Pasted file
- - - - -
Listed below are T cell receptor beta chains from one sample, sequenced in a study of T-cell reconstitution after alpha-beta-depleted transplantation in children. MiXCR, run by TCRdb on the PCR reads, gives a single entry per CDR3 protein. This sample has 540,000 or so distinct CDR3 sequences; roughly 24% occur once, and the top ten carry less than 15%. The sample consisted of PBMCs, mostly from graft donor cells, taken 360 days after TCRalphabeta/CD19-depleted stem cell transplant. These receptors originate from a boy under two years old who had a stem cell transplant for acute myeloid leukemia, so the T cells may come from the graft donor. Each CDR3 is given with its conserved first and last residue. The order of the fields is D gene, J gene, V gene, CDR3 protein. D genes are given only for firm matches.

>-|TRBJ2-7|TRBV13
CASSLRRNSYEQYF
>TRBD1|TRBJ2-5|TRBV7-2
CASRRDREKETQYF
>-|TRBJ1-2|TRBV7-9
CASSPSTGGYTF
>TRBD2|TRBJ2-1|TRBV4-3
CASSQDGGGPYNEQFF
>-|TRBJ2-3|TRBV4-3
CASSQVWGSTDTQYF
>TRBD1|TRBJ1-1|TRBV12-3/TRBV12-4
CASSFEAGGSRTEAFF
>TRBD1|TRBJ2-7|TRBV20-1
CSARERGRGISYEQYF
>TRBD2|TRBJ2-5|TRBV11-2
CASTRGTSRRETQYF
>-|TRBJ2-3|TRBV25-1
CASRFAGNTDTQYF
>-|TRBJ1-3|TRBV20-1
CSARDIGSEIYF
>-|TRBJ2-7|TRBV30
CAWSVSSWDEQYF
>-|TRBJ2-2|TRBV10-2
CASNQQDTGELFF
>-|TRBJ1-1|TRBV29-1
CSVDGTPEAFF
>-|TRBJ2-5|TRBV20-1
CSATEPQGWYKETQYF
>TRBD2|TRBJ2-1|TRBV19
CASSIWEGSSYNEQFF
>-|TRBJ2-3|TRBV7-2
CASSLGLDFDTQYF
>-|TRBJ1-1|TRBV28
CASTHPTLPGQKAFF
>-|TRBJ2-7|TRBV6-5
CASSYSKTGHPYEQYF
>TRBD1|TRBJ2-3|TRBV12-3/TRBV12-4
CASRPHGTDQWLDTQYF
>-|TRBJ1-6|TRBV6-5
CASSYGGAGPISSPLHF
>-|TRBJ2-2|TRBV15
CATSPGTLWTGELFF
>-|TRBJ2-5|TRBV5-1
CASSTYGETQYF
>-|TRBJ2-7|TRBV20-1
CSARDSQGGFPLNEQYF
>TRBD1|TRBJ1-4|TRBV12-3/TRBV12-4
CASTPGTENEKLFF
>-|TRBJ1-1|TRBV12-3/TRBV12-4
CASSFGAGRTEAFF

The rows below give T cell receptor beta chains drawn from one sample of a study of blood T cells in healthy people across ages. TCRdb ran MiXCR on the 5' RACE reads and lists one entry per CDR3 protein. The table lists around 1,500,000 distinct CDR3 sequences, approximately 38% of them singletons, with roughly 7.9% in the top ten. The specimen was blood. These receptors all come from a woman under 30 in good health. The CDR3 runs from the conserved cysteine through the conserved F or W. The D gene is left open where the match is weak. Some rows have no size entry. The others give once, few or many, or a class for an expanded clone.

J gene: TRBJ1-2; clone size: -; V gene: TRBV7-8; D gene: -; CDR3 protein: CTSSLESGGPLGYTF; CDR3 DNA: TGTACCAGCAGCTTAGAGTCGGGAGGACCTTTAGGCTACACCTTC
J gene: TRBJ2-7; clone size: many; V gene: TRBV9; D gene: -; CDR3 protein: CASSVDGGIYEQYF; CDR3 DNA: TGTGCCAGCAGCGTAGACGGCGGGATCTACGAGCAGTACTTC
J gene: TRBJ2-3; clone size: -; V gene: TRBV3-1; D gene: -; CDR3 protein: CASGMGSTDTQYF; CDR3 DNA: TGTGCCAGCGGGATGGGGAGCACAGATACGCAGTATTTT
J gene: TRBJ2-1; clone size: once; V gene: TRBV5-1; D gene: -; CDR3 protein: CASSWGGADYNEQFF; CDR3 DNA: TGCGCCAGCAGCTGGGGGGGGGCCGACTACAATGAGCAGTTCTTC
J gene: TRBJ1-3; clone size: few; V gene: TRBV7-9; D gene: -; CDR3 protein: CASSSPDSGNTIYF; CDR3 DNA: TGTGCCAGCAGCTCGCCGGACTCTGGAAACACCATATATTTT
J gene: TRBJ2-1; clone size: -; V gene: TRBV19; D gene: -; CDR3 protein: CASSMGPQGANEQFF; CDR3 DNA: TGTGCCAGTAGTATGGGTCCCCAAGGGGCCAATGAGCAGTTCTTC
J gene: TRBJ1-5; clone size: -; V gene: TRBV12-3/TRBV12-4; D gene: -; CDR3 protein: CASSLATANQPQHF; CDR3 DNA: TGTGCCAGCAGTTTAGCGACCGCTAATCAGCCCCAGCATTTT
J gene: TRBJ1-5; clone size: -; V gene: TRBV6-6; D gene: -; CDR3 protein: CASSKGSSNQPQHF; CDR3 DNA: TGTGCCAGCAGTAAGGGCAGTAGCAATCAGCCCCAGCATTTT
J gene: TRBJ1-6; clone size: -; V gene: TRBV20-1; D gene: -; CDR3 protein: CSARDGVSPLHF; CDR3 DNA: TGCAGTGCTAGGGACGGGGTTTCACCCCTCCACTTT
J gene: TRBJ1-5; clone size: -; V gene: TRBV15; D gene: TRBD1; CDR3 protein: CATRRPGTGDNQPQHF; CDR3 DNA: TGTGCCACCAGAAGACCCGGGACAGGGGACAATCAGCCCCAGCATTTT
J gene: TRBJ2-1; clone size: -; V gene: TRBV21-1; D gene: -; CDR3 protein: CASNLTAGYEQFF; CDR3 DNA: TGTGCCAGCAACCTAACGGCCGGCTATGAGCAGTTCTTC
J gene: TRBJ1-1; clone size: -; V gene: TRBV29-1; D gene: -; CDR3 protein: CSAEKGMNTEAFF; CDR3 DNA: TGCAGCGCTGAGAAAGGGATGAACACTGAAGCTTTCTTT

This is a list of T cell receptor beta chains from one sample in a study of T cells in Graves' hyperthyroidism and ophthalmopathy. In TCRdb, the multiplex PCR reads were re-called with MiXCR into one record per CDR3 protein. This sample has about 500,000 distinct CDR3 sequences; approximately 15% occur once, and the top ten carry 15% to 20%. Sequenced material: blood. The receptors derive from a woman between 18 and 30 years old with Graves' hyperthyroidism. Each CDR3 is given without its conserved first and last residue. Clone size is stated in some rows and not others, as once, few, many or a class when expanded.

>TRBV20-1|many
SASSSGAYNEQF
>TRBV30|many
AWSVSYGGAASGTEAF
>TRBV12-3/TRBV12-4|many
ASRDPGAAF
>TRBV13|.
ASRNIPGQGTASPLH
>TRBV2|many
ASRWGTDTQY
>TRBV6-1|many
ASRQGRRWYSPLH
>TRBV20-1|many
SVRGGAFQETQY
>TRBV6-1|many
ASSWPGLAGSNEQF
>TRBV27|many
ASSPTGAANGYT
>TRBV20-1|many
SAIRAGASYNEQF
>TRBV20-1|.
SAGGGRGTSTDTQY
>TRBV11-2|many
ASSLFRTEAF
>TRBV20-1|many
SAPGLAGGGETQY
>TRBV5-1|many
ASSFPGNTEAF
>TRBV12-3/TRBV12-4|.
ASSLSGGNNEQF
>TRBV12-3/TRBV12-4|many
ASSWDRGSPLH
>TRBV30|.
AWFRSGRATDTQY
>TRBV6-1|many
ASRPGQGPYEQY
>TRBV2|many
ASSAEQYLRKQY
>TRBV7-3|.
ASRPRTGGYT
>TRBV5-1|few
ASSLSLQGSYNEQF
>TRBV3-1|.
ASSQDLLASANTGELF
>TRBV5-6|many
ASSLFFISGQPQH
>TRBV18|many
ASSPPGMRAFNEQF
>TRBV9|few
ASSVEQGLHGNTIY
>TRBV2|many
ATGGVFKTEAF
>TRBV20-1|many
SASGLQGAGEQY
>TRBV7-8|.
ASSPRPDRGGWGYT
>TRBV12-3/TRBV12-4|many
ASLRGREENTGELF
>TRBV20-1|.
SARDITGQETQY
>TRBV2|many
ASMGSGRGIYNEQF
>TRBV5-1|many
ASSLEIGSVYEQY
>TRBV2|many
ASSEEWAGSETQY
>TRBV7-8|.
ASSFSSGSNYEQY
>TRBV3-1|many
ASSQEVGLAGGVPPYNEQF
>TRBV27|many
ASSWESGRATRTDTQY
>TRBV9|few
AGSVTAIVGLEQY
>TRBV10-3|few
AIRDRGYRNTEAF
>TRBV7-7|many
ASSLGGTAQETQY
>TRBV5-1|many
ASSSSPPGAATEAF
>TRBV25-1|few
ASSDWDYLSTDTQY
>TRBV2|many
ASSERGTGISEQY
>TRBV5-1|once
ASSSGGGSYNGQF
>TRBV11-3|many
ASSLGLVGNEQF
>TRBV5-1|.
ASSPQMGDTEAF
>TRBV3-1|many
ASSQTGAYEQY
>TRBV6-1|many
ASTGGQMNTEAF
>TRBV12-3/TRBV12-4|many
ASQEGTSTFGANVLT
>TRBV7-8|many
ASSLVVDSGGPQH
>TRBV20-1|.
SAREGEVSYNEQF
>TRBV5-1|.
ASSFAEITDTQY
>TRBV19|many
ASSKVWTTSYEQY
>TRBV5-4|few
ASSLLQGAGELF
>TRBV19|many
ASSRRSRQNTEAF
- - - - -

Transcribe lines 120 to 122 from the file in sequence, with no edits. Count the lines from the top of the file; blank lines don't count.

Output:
>TRBV7-8|.
ASSPRPDRGGWGYT
>TRBV12-3/TRBV12-4|many